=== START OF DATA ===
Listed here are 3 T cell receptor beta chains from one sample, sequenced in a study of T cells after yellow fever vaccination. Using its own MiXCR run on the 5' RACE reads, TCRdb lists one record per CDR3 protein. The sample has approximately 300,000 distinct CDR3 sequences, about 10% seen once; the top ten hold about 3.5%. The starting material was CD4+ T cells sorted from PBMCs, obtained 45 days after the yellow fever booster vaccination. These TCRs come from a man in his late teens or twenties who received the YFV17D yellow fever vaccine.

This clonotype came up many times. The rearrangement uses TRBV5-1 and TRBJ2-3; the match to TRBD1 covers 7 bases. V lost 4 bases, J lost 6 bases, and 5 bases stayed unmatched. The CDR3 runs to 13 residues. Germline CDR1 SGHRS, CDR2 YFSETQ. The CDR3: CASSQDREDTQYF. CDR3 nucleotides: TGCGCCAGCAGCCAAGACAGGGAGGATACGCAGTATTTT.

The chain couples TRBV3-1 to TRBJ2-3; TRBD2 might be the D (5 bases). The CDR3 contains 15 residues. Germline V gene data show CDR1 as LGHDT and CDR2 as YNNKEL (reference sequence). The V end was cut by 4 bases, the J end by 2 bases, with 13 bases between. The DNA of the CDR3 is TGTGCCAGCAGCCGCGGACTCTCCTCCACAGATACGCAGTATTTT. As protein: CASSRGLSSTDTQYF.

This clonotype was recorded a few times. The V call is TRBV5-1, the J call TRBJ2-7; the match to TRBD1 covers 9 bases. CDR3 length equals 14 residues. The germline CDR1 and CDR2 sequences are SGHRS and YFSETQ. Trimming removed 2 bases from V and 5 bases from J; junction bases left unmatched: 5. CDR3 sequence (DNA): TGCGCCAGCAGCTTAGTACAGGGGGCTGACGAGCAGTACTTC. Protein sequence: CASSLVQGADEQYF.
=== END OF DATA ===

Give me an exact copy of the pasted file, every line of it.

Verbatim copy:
Listed here are 3 T cell receptor beta chains from one sample, sequenced in a study of T cells after yellow fever vaccination. Using its own MiXCR run on the 5' RACE reads, TCRdb lists one record per CDR3 protein. The sample has approximately 300,000 distinct CDR3 sequences, about 10% seen once; the top ten hold about 3.5%. The starting material was CD4+ T cells sorted from PBMCs, obtained 45 days after the yellow fever booster vaccination. These TCRs come from a man in his late teens or twenties who received the YFV17D yellow fever vaccine.

This clonotype came up many times. The rearrangement uses TRBV5-1 and TRBJ2-3; the match to TRBD1 covers 7 bases. V lost 4 bases, J lost 6 bases, and 5 bases stayed unmatched. The CDR3 runs to 13 residues. Germline CDR1 SGHRS, CDR2 YFSETQ. The CDR3: CASSQDREDTQYF. CDR3 nucleotides: TGCGCCAGCAGCCAAGACAGGGAGGATACGCAGTATTTT.

The chain couples TRBV3-1 to TRBJ2-3; TRBD2 might be the D (5 bases). The CDR3 contains 15 residues. Germline V gene data show CDR1 as LGHDT and CDR2 as YNNKEL (reference sequence). The V end was cut by 4 bases, the J end by 2 bases, with 13 bases between. The DNA of the CDR3 is TGTGCCAGCAGCCGCGGACTCTCCTCCACAGATACGCAGTATTTT. As protein: CASSRGLSSTDTQYF.

This clonotype was recorded a few times. The V call is TRBV5-1, the J call TRBJ2-7; the match to TRBD1 covers 9 bases. CDR3 length equals 14 residues. The germline CDR1 and CDR2 sequences are SGHRS and YFSETQ. Trimming removed 2 bases from V and 5 bases from J; junction bases left unmatched: 5. CDR3 sequence (DNA): TGCGCCAGCAGCTTAGTACAGGGGGCTGACGAGCAGTACTTC. Protein sequence: CASSLVQGADEQYF.